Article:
kayaking on Loch Leven near Glencoe, Scotland, 2018

kayaking on Loch Leven near Glencoe, Scotland, 2018

Sunday, August 4, 2019

Asheville, N.C. -- Hip Meets Hippy

Of the three cities we visited on our vacation this summer, Asheville was my favorite. We arrived on a drizzly Thursday afternoon, stopping first at the visitors' center, where we discovered there is WAY more to see and do in Asheville than we had time for. But just being there was a dream come true for me -- a place that had been on my to-visit list for a couple decades or more.

Asheville has a laid back, easy-going, retro, casual hippy kinda vibe. In fact, on more than one occasion, we saw folks smoking pot in public, quite openly with no reason to hide it, despite the fact that, from what I read online, that's not exactly legal. The town feels very diverse, open and welcoming. The shops and restaurants express that sense of diversity, so much so that it's really hard to decide where to dine -- there are so many fascinating choices -- especially when we only had two days in the area.

Asheville thrives in a quirky awesome way. A college town full of coffee shops, ethnic eateries, street performers, candy and ice cream shops, vintage clothing stores, bookstores, CBD oil and head shops galore. Bob and I loved the Asheville Pinball Museum, where for a reasonable fee, you can play pinball all day. We didn't have time to play all day, so we briefly walked around basking in vintage arcade nostalgia. And I was thrilled to stumble across a Ten Thousand Villages shop (I'm a Ten Thousand Villages distributor through my church, First Presbyterian Church Lake Charles.) I was told this Asheville store is the largest brick and mortar Ten Thousand Villages in the country.

We stayed in a delightful inn called A Bed of Roses Bed and Breakfast.

Hosts Bill and Emily McIntosh ensure their guests have a wonderful stay, and their breakfasts are amazing. Marmalade-stuffed french toast, anyone?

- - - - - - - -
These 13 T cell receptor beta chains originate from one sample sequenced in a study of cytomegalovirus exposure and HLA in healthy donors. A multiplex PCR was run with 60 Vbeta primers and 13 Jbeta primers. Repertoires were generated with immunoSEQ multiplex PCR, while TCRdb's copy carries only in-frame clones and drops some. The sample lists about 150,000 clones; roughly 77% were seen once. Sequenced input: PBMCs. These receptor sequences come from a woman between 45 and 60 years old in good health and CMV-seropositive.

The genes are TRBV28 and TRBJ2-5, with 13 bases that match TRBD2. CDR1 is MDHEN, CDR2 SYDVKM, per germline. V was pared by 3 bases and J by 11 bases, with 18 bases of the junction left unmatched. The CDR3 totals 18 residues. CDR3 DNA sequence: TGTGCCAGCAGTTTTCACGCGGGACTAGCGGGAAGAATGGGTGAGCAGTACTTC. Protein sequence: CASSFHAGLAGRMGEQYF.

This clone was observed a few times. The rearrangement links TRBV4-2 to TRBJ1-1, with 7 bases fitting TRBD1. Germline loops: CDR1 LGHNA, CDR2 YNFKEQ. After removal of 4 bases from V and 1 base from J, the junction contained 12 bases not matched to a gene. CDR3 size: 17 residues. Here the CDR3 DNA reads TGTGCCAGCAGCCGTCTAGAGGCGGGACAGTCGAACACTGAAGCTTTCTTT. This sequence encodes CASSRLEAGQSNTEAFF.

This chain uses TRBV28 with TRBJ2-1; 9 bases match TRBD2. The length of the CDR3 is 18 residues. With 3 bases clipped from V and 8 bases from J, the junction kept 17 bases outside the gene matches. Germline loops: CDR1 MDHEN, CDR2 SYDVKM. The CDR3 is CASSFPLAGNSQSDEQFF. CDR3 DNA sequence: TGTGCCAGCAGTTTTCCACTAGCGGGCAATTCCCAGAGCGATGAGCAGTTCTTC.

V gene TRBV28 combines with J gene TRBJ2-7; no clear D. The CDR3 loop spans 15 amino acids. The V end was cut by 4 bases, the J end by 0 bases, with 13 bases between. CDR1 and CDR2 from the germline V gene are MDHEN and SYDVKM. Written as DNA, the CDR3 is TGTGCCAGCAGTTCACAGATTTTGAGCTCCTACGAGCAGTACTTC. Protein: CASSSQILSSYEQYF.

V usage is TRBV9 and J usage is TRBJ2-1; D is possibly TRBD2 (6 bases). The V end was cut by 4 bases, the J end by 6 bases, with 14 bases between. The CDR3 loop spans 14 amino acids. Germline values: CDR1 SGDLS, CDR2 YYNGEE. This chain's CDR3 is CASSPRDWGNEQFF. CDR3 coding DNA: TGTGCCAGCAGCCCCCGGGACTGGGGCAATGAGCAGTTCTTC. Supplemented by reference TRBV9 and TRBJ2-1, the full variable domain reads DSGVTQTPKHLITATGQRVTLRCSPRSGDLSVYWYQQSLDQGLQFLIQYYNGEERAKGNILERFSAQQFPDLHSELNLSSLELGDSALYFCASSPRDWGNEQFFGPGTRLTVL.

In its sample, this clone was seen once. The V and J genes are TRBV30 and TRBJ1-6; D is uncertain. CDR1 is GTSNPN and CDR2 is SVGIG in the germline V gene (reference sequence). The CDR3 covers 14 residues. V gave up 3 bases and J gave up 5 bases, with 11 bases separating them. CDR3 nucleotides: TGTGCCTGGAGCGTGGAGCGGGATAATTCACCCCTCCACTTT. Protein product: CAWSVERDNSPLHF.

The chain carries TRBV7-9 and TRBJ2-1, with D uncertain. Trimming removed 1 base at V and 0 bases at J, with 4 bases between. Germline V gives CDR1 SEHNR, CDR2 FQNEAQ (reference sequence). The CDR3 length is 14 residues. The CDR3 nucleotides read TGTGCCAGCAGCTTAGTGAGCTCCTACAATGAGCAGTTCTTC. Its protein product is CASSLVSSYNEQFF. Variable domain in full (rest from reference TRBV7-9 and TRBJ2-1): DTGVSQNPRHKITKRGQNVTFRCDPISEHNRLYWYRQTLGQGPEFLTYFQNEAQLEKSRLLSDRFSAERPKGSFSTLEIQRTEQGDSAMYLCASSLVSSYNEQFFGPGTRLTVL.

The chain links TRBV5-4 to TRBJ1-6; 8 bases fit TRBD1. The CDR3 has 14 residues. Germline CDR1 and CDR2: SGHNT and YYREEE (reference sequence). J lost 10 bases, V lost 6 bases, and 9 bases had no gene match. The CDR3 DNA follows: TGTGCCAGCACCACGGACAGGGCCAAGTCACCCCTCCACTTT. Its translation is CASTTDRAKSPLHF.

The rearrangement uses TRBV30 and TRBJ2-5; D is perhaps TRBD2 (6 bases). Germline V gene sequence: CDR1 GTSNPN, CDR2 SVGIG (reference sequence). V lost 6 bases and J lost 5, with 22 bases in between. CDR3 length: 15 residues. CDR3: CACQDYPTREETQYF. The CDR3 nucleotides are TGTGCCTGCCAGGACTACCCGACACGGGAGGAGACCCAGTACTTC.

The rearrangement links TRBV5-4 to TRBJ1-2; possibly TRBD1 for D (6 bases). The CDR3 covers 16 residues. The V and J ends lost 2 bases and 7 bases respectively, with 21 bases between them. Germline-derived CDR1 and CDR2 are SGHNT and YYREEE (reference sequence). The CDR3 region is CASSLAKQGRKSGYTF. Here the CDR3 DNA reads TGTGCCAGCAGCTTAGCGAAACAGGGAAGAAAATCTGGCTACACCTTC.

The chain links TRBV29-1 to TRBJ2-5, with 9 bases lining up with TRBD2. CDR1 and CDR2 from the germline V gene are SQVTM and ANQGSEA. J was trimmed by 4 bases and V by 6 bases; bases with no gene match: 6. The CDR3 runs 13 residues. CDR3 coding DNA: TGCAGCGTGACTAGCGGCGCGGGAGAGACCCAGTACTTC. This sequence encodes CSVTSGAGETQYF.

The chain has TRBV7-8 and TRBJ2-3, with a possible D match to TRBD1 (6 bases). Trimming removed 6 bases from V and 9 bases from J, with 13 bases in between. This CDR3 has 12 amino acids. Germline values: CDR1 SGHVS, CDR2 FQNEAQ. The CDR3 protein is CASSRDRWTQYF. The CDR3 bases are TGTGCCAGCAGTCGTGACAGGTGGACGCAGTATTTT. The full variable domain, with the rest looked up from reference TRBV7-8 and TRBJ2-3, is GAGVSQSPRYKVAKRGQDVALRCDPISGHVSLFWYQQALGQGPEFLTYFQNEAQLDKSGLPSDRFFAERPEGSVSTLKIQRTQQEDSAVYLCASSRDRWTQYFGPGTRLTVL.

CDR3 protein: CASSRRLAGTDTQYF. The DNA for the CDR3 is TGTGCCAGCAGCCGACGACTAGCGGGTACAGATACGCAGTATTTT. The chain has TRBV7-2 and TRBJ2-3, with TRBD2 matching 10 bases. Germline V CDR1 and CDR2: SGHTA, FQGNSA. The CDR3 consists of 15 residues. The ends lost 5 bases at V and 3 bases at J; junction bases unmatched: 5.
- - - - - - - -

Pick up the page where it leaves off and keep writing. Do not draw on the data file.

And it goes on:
Once settled in our room, we began exploring, with dinner the ultimate goal. Asheville is known for its many breweries (many is an understatement; there are literally dozens, if not a hundred in the region), and we found Wicked Weed Brewery. We shared a large flight and a soft pretzel. In this photo, you see what's left of the mustard, apple butter, and cheese dips.

Besides the vibe and diversity, another reason I love Asheville is because it is in the mountains. The Blue Ridge Parkway hugs the town's eastern and southern borders. And as much as I wanted to further explore Asheville proper, I couldn't wait to get into the woods -- my happy place. No where else is my soul at such a degree of peace than surrounded by trees in a vast green forest. We hiked and drove several miles along this 469-mile national treasure.

The rhododendron . . .

and mountain laurel were in bloom -- two woodland plants that I love from my home state, Pennsylvania, and do not grow in the south (that I'm aware of) and I miss them.

As we descended back into Asheville, we spotted this black bear foraging roadside. Pretty exciting for me, as it was the first time I'd ever seen a bear in the wild.

We were told by more than one local that Asheville has become gentrified over the past several years. Which is another way of saying it is not as reasonably priced -- be it housing, dining, or shopping -- as it once was. But I'd go back in a heartbeat. And indeed, I plan to. There are so many places I have yet to explore, ie River Arts District and Montreat. And, more breweries.